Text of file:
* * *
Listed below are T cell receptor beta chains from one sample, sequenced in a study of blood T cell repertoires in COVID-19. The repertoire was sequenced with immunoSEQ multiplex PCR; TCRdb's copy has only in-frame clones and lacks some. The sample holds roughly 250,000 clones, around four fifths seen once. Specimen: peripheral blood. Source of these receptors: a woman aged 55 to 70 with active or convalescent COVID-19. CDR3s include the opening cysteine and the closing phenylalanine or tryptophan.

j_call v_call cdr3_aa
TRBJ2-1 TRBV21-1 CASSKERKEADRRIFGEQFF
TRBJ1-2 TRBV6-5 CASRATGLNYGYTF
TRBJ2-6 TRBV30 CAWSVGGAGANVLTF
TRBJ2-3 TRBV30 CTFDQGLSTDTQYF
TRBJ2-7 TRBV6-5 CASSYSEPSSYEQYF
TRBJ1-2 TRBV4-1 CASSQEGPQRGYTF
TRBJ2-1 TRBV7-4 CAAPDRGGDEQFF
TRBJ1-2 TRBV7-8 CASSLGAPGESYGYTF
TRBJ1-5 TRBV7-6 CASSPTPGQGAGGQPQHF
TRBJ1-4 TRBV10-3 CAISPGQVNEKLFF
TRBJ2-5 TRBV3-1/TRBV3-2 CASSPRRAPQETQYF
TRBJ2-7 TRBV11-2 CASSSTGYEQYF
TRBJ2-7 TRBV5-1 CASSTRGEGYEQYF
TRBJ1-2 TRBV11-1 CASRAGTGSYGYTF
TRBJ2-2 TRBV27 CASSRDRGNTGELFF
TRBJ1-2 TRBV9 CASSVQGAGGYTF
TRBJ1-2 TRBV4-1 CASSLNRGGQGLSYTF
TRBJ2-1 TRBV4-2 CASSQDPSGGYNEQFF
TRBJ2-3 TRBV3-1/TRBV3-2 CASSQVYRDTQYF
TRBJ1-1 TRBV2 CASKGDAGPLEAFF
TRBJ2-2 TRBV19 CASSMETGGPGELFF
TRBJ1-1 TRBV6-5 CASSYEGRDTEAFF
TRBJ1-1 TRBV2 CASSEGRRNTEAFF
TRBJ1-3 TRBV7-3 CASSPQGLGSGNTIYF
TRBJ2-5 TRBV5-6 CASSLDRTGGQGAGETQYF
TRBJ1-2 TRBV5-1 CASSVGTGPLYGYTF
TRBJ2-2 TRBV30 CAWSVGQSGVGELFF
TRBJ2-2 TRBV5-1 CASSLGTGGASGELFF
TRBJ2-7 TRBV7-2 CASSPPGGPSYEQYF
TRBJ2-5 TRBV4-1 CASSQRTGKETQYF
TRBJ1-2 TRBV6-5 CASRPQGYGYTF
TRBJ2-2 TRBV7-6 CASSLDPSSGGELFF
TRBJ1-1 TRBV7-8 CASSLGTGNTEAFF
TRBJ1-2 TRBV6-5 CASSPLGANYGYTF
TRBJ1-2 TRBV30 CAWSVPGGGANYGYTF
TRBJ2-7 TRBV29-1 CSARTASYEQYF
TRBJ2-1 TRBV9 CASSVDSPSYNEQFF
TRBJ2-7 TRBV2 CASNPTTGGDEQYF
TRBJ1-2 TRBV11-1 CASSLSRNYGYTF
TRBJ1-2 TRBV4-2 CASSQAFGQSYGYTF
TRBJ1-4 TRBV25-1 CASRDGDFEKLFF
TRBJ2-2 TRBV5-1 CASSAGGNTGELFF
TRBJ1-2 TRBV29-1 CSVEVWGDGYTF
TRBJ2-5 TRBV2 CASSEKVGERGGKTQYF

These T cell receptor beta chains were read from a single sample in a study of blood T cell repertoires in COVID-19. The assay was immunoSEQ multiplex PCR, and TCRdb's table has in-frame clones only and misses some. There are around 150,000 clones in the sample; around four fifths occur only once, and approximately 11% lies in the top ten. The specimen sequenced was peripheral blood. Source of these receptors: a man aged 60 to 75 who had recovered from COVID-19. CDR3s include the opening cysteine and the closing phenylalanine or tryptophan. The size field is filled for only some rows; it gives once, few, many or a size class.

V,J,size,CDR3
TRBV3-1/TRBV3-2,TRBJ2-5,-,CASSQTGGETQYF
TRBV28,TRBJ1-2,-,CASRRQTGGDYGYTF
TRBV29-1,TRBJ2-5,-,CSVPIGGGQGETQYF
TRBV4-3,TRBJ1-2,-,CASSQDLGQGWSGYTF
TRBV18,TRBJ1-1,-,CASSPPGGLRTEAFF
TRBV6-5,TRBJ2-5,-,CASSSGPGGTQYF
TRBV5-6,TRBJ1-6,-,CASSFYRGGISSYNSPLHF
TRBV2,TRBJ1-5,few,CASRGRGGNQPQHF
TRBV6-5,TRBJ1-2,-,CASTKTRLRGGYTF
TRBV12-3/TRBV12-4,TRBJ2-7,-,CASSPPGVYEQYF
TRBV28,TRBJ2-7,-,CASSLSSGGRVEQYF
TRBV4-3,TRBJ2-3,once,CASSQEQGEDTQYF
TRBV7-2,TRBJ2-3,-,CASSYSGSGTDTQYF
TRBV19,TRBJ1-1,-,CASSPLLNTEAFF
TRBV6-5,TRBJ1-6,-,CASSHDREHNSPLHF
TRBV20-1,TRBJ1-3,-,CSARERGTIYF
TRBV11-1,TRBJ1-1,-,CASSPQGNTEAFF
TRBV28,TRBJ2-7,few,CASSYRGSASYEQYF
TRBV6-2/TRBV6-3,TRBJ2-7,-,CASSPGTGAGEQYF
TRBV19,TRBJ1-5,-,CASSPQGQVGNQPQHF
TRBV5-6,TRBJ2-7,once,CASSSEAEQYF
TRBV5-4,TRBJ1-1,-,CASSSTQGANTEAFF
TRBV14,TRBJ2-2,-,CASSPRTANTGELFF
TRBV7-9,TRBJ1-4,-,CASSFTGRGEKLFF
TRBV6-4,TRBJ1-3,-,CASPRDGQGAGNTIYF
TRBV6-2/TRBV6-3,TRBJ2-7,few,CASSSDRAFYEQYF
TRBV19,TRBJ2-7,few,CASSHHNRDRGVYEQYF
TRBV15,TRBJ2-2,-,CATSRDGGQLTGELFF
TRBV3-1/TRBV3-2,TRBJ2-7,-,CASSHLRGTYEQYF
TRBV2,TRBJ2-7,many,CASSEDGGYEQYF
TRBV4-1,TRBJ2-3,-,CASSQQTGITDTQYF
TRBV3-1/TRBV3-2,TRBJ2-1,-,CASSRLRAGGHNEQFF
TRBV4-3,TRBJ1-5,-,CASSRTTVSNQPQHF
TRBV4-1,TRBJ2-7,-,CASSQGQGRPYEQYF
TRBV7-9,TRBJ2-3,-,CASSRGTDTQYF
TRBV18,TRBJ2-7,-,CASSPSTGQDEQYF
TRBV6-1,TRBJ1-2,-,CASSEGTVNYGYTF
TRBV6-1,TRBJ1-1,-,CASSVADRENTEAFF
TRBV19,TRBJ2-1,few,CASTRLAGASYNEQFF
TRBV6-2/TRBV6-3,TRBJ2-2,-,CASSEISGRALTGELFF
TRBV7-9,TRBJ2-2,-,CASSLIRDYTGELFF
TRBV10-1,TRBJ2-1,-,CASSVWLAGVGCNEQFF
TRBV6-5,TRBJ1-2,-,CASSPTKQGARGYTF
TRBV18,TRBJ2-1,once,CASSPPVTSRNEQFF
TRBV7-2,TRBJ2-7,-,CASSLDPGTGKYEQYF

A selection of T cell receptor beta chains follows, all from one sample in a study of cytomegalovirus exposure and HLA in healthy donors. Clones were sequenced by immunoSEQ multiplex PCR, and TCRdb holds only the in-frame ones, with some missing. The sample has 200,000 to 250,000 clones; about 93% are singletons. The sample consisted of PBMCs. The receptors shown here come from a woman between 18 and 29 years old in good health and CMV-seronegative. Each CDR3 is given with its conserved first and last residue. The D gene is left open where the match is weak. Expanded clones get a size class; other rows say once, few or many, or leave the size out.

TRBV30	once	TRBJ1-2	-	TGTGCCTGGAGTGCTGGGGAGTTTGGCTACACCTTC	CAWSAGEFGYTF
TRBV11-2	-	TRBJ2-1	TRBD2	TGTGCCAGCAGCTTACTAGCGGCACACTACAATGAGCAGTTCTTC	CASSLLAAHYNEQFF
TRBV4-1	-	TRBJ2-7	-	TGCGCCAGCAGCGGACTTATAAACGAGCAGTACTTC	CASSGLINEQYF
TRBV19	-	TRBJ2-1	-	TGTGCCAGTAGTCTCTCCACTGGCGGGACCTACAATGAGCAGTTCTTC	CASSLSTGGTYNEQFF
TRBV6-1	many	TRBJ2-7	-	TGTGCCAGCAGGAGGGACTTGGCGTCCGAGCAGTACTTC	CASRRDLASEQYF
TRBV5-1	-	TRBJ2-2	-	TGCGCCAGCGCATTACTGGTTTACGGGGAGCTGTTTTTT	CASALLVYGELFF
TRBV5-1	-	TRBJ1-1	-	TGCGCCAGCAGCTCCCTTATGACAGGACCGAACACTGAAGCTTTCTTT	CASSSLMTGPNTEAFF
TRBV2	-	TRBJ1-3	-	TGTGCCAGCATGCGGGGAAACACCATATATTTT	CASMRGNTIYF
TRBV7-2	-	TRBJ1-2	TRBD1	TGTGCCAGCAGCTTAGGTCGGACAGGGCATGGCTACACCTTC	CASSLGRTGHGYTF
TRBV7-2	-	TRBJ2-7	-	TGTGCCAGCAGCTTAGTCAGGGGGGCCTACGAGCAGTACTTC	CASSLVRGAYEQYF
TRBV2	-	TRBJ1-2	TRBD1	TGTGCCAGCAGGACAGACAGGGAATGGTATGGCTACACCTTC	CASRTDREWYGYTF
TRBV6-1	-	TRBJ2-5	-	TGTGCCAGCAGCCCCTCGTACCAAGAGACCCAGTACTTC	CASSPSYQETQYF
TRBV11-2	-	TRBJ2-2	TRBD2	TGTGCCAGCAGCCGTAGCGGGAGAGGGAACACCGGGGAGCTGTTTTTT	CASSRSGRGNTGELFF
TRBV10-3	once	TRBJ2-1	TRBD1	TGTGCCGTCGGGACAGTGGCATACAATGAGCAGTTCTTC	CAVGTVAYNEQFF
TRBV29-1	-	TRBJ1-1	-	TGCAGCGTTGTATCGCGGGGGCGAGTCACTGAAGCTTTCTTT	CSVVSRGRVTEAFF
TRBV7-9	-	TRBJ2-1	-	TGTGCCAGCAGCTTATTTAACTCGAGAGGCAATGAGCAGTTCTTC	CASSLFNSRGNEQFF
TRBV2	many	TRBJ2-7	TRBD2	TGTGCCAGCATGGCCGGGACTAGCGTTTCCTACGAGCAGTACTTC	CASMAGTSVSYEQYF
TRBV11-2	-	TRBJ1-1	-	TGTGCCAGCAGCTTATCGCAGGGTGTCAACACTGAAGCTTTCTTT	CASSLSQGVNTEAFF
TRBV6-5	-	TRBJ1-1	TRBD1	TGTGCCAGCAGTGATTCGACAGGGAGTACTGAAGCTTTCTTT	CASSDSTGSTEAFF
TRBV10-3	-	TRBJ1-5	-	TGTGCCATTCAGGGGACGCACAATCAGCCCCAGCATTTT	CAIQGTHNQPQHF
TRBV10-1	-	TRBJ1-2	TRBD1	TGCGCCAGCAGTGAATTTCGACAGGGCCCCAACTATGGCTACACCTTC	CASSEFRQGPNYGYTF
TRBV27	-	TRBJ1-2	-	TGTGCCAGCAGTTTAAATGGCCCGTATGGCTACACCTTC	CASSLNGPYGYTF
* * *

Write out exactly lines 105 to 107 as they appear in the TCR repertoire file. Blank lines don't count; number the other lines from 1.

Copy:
TRBV2	-	TRBJ1-2	TRBD1	TGTGCCAGCAGGACAGACAGGGAATGGTATGGCTACACCTTC	CASRTDREWYGYTF
TRBV6-1	-	TRBJ2-5	-	TGTGCCAGCAGCCCCTCGTACCAAGAGACCCAGTACTTC	CASSPSYQETQYF
TRBV11-2	-	TRBJ2-2	TRBD2	TGTGCCAGCAGCCGTAGCGGGAGAGGGAACACCGGGGAGCTGTTTTTT	CASSRSGRGNTGELFF